Why Isn’t There More Detail in Bible Stories?
Sometimes people walk away from the Bible confused. We don’t know why a character did what they did, or what they looked like, or even what the “moral of the story” is. Bible stories often lack the amount of detail and clarity that modern readers are accustomed to. And this is frustrating to us because we like lots of detail.
But what if a glaring lack of detail in a Bible story is there on purpose? The story is so brilliant that it intentionally introduces something confusing to get us to participate more in the reading process. The reader has to think of multiple answers and hold them in tension while reading the rest of the story looking for clarification and testing different possibilities.
It’s a Yoda-master move. The Bible could just teach us what we need to know. But instead it creates an obstacle and by forcing us to deal with this obstacle we learn for ourselves what the Bible wanted to teach us. It’s like when Yoda sent Luke into the cave on Dagobah, or when the Karate Kid has to paint a fence and it turns out he just learned the move that is going to win him the competition.
This is an ancient style of writing known as meditation literature. Meditation literature doesn’t want us to try to pull out an application and move on. It makes us pause and slow down and think about the story over multiple cups of coffee.
Cain and Abel in Genesis 4:2-16 is a classic biblical example of a story that lacks detail. We are given one detail—Cain was a farmer and Abel a shepherd—but then a bigger detail is left out. They both bring an offering, but God favors Abel’s and not Cain’s. But why?! It’s not said! That’s frustrating.
Gaps force the reader to consider multiple ways to fill them. As we read we may think of many different meanings of the story, some of which come to be rejected or accepted or left undecided for now.
What are the possibilities for the Cain and Abel gap? (1) God hates Cain, (2) God hates food sacrifices, (3) God loves Cain and wants to teach him a lesson, (4) etc. We need to hold all those possibilities in mind and keep reading. As we read on, Genesis 4:15 helps us reject ‘God hates Cain’ as one of the choices. Much later on in the Torah we find out that God commands both animal and food sacrifices, so then we can go back and eliminate that possibility in this story.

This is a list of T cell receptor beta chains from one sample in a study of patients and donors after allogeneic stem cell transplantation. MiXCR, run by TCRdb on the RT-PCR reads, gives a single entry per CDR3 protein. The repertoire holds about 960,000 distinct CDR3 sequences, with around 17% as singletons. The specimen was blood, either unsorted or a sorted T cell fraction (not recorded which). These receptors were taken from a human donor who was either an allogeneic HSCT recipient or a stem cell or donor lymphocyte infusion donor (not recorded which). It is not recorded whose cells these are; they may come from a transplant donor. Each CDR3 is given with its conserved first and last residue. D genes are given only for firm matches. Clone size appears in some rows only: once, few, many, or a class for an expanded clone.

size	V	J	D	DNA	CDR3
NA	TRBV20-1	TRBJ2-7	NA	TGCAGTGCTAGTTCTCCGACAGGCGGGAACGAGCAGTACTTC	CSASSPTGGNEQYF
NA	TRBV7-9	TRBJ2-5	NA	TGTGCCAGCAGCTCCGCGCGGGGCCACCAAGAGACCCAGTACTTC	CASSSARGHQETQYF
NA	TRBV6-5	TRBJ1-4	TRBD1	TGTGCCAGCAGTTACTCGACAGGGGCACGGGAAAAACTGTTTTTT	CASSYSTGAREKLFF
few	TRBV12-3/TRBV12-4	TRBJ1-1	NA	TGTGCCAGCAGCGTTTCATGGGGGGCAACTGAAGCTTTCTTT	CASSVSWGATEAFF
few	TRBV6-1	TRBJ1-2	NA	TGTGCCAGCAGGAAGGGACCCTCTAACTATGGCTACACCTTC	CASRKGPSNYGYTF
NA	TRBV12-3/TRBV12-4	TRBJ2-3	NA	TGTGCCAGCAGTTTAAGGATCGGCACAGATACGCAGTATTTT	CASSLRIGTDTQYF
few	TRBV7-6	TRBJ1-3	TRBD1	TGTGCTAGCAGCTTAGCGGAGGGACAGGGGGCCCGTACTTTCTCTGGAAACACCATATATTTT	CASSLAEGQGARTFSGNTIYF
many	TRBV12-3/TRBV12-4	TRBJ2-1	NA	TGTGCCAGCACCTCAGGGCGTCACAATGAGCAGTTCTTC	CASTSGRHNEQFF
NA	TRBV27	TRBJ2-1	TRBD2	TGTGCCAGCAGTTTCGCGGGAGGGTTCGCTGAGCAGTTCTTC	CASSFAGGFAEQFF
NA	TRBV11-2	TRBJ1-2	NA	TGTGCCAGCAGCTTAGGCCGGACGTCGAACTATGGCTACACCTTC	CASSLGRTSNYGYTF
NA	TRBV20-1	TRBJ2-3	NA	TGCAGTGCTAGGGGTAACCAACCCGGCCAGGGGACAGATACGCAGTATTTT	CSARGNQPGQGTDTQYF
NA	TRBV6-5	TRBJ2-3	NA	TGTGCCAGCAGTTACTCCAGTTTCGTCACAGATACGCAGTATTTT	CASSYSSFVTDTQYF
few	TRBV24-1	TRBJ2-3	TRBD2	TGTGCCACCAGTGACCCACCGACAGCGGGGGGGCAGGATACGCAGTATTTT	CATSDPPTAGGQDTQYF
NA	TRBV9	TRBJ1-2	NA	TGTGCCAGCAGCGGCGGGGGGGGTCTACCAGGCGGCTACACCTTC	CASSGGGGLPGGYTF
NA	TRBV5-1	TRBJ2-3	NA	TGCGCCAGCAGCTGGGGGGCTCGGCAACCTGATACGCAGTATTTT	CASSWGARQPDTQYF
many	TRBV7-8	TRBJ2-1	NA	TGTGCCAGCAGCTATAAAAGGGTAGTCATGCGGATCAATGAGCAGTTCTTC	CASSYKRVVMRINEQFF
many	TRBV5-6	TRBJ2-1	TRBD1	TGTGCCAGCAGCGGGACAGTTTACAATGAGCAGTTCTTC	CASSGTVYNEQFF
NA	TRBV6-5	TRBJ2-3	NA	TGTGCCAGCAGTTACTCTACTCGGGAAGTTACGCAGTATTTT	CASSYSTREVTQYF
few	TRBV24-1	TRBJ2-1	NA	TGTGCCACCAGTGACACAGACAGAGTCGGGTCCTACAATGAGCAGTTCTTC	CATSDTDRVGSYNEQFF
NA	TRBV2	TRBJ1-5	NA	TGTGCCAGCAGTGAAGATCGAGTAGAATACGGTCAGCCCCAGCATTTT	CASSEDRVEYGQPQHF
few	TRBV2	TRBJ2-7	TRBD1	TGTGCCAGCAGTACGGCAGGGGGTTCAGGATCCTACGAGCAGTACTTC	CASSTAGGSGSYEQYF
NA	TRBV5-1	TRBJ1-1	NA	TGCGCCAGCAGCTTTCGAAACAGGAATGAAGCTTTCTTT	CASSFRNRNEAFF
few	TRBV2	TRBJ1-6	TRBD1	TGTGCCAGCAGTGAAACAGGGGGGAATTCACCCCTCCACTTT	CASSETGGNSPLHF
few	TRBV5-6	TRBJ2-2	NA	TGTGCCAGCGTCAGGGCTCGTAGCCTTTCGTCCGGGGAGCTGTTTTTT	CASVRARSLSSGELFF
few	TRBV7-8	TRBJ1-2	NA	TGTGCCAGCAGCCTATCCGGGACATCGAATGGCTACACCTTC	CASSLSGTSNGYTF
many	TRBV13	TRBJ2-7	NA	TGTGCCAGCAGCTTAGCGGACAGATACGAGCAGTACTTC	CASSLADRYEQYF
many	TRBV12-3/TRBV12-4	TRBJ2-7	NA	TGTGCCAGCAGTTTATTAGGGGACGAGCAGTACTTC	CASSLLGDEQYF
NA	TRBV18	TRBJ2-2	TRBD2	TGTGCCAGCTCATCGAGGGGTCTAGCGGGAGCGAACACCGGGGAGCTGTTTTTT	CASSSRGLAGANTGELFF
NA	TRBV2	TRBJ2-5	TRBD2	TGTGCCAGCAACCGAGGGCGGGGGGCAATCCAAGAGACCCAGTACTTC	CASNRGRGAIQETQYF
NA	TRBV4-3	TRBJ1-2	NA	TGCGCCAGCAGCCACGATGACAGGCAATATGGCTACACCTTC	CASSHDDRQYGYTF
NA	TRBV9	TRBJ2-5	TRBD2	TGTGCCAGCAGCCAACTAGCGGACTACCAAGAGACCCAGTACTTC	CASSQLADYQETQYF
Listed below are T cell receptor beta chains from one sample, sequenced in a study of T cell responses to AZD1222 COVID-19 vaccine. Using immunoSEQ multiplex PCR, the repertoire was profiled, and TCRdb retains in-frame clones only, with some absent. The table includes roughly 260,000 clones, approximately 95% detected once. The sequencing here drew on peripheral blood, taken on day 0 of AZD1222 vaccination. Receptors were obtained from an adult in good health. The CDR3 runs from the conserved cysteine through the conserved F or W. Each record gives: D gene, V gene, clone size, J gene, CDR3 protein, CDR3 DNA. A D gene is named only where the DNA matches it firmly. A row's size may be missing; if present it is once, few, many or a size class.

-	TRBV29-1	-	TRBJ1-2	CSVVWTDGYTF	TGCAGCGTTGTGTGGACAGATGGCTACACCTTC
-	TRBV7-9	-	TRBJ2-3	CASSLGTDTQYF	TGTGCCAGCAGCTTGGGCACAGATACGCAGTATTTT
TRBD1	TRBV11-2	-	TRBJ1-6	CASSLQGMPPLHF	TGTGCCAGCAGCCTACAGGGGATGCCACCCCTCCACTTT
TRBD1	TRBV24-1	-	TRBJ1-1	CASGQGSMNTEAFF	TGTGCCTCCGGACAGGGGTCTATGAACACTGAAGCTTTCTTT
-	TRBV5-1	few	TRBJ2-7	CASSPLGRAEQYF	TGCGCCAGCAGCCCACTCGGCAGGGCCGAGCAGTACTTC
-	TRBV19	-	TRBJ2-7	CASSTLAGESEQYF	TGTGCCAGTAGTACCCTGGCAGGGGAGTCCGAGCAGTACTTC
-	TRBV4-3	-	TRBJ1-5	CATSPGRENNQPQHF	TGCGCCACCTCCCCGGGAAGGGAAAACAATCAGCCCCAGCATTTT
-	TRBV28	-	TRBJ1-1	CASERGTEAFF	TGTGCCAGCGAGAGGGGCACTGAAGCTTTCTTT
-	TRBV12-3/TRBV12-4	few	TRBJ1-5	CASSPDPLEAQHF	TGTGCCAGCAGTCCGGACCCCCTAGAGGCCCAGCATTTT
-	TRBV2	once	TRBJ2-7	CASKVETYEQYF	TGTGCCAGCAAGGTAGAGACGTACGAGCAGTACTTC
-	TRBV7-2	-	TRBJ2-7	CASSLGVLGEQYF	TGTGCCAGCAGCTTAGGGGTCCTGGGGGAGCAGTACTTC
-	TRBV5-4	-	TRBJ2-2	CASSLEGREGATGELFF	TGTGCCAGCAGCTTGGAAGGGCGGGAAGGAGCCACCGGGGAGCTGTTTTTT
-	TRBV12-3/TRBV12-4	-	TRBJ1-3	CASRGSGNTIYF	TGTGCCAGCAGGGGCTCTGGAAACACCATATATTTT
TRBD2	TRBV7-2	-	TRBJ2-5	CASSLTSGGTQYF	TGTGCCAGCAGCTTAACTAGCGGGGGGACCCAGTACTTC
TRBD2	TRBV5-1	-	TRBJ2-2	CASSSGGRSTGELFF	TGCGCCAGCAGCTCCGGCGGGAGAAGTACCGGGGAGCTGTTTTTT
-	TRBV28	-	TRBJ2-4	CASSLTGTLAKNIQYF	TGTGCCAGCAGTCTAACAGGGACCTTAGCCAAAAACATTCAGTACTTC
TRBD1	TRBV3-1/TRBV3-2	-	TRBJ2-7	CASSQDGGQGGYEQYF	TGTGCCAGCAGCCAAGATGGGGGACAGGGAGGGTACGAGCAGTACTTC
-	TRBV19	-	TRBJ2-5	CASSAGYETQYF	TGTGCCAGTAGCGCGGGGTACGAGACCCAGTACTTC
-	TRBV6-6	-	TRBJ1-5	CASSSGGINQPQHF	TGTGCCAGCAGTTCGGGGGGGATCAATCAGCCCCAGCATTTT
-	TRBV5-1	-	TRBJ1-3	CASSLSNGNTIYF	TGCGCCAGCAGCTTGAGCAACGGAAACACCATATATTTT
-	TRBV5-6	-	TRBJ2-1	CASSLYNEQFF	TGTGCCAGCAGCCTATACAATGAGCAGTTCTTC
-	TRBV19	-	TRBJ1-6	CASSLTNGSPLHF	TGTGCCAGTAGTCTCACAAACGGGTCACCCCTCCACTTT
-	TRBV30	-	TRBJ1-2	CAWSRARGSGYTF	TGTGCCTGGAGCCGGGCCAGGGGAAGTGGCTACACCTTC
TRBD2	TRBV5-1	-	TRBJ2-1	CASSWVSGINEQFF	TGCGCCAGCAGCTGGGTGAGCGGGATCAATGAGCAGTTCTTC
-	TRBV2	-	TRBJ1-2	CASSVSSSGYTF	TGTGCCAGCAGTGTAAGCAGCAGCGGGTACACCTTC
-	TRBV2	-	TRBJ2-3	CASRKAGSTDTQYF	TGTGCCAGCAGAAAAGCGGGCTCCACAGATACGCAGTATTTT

This gap shows us the focus of the Cain and Abel story isn’t on the difference in offerings, but on Cain and his decision. The story is about how Cain responded to what he perceived as divine neglect or lack of favor, and it asks the reader to sympathize with him. The reader experiences the same lack of knowledge about God’s intentions that Cain experienced. The story invites the reader into Cain’s confusion and emotional state so that we see it in ourselves and wrestle with it. Success as a reader is not finding and memorizing the answer so we can be done, but leaving with something that we must wrestle with for the week.
Genesis 4:7 is the key to the story, “If you do what is right, will you not be accepted? But if you do not do what is right, sin is crouching at your door; it desires to have you, but you must master it.” The story takes us back to the Tree of the Knowledge of Good and Evil, asking Cain (and the reader) to trust God’s goodness and wisdom even in a situation that he doesn’t understand. Everything in the story is built up to a point where a human chooses good or evil. This story is a retelling of the Fall into sin.
And the story concludes with the same results. Adam and Eve were banished from God’s presence and the ground was cursed to produce thorns and thistles for Adam the farmer. And now at the end of the Cain and Abel story we realize the importance of a detail from the beginning—Cain was a farmer. And his punishment was an even worse situation than Adam’s—he was banished from working the ground entirely. Giving in to sin results in greater and greater isolation. But just like Adam and Eve, God loved Cain despite his sin. By grace he protected Cain’s time of grace and preserved his life on earth.
With this story the Fall into sin is made more personal and put into a more realistic setting to our day-to-day life now. The choice is set in the context of family and things going wrong in that family. Even when we don’t know why something bad is happening, we can trust God and do good or give in to sin and let it make us do destructive things. We all know that story personally! And it all begins with a weird absence in the narrative of why God looked on Abel’s offering but not Cain’s.